Short-term prediction of outbound truck traffic from the exchange of information in logistics hubs: A case study for the port of Rotterdam

Ali Nadi, Salil Sharma, Maaike Snelder, Taoufik Bakri, Hans van Lint, Lóránt Tavasszy
2021 Transportation Research Part C: Emerging Technologies  
Short-term traffic prediction is an important component of traffic management systems. Around logistics hubs such as seaports, truck flows can have a major impact on the surrounding motorways. Hence, their prediction is important to help manage traffic operations. However, The link between short-term dynamics of logistics activities and the generation of truck traffic has not yet been properly explored. This paper aims to develop a model that predicts short-term changes in truck volumes,
more » ... ed from major container terminals in maritime ports. We develop, test, and demonstrate the model for the port of Rotterdam. Our input data are derived from exchanges of operational logistics messages between terminal operators, carriers and shippers, via the local Port Community System. We propose a feed-forward neural network to predict the next one hour of outbound truck traffic. To extract hidden features from the input data and select a model with appropriate features, we employ an evolutionary algorithm in accordance with the neural network model. Our model predicts outbound truck volumes with high accuracy. We formulate 2 scenarios to evaluate the forecasting abilities of the model. The model predicts lag and nonproportional responses of truck flows to changes in container turnover at terminals. The findings are relevant for traffic management agencies to help improve the efficiency and reliability of transport networks, in particular around major freight hubs. Transportation Research Part C 127 (2021) 103111 2 flows. A comprehensive view of the existing methods for long-term freight generation can be found in Holguín-Veras et al. (2014) . Additionally, only a limited number of data collection methods (surveys, demographics) have been tested for this problem. Furthermore, these methods mostly use site-related characteristics, i.e. the number of employees; area; and capacity, which results in significant errors in the case of a relatively high number of trucks e.g. seaport's terminal (Sarvareddy et al., 2005) . Most importantly, however, these methods do not address the dynamics of within-day variations of truck flows. Currently, therefore, traffic managers lack the tools to make accurate short-term predictions of truck flows. As truck demand is a consequence of the logistics operations of multiple actors, it is worthwhile to explore the possibility to predict flows based on the exchange of information between them. Since the early 2000s, several studies have emphasized the importance of information exchange in freight transport and logistics chains (Giannopoulos, 2004; Di Febbraro et al., 2016; Banister and Stead, 2004) . Cooperation between different logistics actors is important in intermodal hubs, such as seaport terminals, where a prompt exchange of information is needed for cooperative planning and execution of intermodal freight transport (Di Febbraro et al., 2016) . Due to the advances in information and communication technologies, many ports around the world now use different systems to benefit from information transmission. In particular, Port Community Systems (PCS) are there to ensure that everyone in the hinterland transport chain (e.g. Port authority, terminals, careers, depots) can easily exchange information. These systems are generally built upon an integrated central database where all the information from clients of the port and government agencies, like customs, come together. PCS could align the vessel arrival time and container discharge time to the truck's container pick up time. This information is mostly useful for optimizing terminals operations (Heilig and Voß, 2017) . PCS also has the potential to provide other additional information services. For example, road carriers could be offered planning information services, to give terminals and empty depots a prior notification of the trucks' arrival times. Terminal operators, in return, could manage these arrivals and speed up the loading and unloading process of the containers at the terminal gates. One of these functions, that we will explore here, is the provision of timely warnings about truck flow dynamics to traffic managers. The main objective of this paper is to propose an approach to predict the next hour's truck volume, based on PCS data and truck count data. The key contributions of this paper are as follows.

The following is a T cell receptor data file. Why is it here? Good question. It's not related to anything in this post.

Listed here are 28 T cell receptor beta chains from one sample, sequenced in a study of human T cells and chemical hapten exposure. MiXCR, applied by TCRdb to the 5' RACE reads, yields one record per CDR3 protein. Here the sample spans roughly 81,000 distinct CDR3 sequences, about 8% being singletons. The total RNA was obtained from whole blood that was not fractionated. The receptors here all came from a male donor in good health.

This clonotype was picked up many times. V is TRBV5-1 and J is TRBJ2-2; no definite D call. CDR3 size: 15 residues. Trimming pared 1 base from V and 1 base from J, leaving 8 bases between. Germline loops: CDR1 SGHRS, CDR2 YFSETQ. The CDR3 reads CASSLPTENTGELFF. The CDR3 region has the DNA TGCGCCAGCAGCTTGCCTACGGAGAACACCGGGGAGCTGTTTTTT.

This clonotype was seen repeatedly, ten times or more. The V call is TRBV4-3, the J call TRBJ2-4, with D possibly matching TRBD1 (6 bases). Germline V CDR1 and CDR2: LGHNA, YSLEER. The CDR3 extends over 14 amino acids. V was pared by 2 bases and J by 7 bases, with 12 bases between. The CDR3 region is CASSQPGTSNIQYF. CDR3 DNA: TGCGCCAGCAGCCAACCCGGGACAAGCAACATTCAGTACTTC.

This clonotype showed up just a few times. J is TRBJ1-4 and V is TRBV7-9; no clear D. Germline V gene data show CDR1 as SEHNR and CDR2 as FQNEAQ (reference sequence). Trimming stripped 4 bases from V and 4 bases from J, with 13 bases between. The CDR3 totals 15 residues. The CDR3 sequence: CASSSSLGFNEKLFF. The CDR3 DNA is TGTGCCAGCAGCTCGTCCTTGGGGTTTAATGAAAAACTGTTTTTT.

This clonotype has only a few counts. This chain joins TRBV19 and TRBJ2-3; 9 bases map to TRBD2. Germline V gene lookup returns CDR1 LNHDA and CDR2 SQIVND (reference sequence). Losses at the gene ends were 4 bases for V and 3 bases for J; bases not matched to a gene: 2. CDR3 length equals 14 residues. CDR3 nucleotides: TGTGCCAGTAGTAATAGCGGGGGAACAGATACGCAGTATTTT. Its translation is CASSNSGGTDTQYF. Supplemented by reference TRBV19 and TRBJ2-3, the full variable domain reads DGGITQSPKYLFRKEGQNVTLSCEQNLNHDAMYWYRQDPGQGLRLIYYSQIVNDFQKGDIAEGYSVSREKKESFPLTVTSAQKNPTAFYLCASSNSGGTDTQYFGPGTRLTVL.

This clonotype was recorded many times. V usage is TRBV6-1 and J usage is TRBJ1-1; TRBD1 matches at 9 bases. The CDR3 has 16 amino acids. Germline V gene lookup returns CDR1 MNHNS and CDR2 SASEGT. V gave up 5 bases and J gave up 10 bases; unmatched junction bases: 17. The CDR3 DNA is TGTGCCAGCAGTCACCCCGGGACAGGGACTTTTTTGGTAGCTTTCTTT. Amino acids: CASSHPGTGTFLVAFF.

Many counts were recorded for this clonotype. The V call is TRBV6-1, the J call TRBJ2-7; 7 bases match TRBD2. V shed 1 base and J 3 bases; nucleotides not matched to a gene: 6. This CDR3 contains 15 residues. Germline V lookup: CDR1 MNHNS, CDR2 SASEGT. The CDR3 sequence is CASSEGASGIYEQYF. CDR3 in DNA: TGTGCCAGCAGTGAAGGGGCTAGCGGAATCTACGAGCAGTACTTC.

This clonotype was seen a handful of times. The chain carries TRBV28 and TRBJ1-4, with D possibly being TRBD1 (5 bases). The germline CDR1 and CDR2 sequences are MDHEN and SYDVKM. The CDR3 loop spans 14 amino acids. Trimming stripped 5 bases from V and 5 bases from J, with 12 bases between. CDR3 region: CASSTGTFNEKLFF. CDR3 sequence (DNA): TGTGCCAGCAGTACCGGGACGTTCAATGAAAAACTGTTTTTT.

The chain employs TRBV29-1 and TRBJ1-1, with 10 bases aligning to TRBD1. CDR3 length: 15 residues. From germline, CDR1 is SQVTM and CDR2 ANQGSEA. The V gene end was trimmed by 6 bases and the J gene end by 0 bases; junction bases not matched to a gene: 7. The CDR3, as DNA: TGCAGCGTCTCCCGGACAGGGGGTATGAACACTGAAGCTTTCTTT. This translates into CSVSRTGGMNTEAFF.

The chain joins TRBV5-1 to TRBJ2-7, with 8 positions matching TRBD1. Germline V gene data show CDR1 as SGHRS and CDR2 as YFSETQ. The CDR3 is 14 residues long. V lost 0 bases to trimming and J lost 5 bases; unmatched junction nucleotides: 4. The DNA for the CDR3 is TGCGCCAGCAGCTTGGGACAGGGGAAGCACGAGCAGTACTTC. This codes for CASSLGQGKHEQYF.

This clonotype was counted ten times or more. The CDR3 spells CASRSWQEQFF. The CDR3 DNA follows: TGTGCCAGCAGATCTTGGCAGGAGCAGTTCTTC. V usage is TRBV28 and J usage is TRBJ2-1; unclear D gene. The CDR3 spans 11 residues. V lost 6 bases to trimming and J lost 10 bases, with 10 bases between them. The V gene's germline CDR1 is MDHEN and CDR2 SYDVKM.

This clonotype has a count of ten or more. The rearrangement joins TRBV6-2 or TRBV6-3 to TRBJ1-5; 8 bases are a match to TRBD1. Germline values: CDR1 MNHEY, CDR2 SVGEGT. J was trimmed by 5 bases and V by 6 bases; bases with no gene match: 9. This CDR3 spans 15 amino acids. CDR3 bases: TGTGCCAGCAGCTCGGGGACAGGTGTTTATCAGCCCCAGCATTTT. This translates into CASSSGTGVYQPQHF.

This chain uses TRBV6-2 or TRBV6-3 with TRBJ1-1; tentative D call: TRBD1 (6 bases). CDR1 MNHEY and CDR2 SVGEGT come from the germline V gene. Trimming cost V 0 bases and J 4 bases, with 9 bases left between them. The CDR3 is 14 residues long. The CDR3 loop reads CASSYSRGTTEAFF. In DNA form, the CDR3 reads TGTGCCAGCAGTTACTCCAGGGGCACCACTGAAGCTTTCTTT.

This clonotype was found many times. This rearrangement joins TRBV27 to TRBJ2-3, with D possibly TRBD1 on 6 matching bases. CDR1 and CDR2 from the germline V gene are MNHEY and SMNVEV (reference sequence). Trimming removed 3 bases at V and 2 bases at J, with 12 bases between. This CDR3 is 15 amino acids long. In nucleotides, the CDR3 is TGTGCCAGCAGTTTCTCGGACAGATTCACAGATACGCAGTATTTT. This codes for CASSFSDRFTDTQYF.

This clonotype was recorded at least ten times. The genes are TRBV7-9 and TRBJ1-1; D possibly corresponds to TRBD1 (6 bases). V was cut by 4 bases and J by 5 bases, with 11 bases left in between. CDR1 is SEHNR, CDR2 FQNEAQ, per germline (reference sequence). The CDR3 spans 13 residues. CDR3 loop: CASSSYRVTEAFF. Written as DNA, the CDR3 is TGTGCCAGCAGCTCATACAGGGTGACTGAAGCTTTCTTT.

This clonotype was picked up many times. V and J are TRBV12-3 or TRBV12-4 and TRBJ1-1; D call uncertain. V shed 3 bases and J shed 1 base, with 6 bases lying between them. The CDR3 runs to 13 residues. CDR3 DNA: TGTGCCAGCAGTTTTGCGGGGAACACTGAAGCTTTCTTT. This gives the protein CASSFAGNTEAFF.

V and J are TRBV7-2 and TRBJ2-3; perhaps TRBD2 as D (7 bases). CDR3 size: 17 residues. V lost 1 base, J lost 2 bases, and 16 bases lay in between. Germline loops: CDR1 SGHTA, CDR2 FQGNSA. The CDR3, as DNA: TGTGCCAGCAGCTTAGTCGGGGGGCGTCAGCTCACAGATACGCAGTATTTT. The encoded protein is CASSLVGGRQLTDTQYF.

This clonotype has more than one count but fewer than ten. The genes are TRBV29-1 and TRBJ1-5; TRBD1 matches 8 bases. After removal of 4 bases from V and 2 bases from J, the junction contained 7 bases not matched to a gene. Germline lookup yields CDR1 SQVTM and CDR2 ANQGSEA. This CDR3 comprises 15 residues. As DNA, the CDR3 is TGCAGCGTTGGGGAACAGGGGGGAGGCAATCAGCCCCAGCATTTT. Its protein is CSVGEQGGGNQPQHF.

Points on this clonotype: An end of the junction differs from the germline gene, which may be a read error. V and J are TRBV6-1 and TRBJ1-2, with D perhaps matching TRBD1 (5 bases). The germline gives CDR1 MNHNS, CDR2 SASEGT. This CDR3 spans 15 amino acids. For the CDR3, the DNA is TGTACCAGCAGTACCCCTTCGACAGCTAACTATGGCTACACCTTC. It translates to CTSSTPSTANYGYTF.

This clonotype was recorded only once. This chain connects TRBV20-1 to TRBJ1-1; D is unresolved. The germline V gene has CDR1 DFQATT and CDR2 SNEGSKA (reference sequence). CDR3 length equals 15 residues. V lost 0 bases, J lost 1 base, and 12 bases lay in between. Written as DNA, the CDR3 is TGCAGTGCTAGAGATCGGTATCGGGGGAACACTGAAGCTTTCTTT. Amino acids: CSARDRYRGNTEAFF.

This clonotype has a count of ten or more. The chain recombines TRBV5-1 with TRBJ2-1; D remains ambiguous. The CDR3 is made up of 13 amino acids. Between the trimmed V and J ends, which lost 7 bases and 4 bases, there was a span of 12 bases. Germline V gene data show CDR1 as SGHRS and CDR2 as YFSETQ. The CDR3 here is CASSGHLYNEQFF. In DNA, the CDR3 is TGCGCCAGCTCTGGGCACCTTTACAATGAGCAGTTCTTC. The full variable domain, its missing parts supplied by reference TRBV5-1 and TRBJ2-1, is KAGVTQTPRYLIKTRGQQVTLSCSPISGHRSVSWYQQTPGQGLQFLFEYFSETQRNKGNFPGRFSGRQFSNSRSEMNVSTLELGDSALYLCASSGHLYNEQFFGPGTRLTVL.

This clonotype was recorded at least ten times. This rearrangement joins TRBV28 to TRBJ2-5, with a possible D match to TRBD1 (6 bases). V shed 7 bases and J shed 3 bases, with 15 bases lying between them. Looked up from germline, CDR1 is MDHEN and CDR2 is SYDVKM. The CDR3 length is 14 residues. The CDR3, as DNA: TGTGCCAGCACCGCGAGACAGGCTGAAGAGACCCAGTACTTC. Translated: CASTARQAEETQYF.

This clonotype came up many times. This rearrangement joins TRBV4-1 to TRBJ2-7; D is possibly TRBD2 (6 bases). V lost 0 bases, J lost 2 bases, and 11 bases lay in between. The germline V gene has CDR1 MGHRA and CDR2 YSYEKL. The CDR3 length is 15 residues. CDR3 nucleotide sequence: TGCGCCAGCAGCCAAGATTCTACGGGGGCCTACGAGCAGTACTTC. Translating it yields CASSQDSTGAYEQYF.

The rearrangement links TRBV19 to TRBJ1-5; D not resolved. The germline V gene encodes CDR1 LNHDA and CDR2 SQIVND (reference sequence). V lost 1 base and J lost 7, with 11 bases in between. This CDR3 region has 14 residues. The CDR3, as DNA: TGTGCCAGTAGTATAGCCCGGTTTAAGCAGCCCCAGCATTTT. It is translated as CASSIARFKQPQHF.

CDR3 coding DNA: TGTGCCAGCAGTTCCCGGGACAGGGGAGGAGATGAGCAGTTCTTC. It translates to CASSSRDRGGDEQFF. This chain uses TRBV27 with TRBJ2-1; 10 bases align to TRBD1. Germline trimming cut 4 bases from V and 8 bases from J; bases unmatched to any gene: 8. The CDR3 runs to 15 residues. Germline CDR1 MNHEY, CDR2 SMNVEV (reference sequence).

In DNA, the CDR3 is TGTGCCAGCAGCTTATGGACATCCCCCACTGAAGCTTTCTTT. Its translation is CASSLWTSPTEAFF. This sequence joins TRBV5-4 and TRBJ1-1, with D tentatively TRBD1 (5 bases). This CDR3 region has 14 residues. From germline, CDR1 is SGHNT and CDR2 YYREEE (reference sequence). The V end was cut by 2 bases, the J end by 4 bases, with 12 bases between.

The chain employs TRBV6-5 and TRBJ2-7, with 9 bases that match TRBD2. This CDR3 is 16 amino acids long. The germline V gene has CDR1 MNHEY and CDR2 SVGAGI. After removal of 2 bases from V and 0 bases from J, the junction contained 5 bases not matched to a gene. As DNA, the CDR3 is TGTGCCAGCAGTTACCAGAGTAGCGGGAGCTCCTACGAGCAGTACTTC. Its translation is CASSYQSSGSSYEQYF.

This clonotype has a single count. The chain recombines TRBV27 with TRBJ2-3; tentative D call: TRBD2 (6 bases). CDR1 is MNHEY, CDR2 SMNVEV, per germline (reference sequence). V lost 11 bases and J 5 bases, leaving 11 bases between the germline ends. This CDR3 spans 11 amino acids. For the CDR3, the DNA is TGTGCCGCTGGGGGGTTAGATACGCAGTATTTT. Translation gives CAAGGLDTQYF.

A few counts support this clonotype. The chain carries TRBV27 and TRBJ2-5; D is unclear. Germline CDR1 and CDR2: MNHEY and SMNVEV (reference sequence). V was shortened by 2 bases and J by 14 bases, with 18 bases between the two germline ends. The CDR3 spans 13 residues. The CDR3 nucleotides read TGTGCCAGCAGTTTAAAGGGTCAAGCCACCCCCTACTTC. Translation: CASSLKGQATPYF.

doi:10.1016/j.trc.2021.103111 fatcat:yrbjlt3vrndmhikb3i4vz2o6re